109. (1) The Refugee Protection Division may, on application by the Minister, vacate a decision to allow a claim for refugee protection, if it finds that the decision was obtained as a result of directly or indirectly misrepresenting or withholding material facts relating to a relevant matter.
Rejection of application
(2) The Refugee Protection Division may reject the application if it is satisfied that other sufficient evidence was considered at the time of the first determination to justify refugee protection.
Allowance of application
(3) If the application is allowed, the claim of the person is deemed to be rejected and the decision that led to the conferral of refugee protection is nullified.
 The section 109 process was succinctly described by Justice Blanchard in Canada (Minister of Citizenship and Immigration) v. Pearce, 2006 FC 492 at paragraph 21:
There are two issues that must be considered by the Board in the context of an application to vacate. These matters are essentially raised by the operation of subsections 109(1) and (2) of the IRPA and require the Board to make factual determinations. First, under subsection 109(1), the Board must determine if the positive decision was obtained as a result of direct or indirect misrepresentation or withholding of material facts relating to a matter relevant to the refugee claim. Second, the Board notwithstanding the misrepresentation or withholding may still reject the application to vacate if it finds that there is sufficient "other evidence," untainted by the misrepresentation or withholding of evidence, to justify refugee protection.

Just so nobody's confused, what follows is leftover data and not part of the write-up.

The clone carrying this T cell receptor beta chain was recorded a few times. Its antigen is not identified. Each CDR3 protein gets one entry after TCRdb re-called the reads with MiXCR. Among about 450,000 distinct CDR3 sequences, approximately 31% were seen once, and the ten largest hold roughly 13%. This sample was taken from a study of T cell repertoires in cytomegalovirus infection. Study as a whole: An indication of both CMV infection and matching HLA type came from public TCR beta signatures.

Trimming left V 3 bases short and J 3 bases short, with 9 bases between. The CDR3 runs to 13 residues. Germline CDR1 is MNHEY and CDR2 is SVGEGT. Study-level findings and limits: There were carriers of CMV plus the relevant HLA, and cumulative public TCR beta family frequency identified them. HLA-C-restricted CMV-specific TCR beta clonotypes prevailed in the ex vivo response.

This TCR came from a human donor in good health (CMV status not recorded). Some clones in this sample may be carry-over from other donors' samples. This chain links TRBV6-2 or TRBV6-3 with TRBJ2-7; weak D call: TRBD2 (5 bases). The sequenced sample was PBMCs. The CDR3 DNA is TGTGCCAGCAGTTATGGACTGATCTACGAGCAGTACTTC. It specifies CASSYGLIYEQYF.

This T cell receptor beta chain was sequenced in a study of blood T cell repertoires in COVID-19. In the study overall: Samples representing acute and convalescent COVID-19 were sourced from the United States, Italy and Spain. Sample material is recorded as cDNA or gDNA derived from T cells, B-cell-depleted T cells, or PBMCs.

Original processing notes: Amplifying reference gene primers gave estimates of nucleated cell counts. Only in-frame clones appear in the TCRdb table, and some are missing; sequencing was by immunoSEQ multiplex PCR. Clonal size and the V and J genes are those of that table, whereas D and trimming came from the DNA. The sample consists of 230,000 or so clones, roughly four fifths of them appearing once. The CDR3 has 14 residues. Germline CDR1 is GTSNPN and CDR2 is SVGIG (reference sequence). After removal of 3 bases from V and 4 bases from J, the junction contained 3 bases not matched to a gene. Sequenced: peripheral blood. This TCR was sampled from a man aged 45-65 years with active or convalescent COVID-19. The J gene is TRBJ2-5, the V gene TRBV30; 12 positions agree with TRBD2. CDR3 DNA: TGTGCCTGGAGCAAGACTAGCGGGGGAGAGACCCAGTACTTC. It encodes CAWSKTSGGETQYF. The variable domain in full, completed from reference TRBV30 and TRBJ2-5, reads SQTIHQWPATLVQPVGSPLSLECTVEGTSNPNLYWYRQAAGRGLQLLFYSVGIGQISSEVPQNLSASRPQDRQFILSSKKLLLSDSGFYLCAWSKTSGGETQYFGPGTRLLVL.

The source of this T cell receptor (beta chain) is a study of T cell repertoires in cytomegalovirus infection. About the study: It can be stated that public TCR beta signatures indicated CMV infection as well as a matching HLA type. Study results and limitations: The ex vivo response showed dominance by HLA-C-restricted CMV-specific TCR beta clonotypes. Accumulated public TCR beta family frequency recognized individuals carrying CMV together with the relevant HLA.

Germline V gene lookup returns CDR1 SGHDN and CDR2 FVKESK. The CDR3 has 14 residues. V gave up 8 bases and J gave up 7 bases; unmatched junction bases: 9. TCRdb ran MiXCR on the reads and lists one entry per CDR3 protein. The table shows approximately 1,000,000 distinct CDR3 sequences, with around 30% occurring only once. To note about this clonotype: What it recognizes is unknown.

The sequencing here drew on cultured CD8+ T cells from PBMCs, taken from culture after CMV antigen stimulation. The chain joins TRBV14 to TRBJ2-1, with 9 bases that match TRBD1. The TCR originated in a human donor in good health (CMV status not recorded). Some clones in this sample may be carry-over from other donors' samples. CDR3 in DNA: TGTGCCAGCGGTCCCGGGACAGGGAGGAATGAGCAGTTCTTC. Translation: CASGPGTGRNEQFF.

There is no dispute between the parties that in cases involving s. 109, given that the key issue is credibility, the standard of review must be patently unreasonable (see Aguebor v. Canada (Minister of Employment and Immigration) (1993), 160 N.R. 315 (F.C.A).
 The Applicant, in essence, argued only one point before me. The Board has to weigh the Applicant’s credibility and has to come to a reasonable conclusion on the basis of the Applicant’s testimony and the corroborating evidence. Here, the Board began with finding the Applicant not credible and found the evidence proffered by him sufficiently unreliable to establish his sexual orientation. By taking that initial position, the Board in effect prejudged the case, created an insurmountable presumption against the Applicant. Consequently it did not employ the process mandated by s. 109 of IRPA and therefore the decision is not tenable.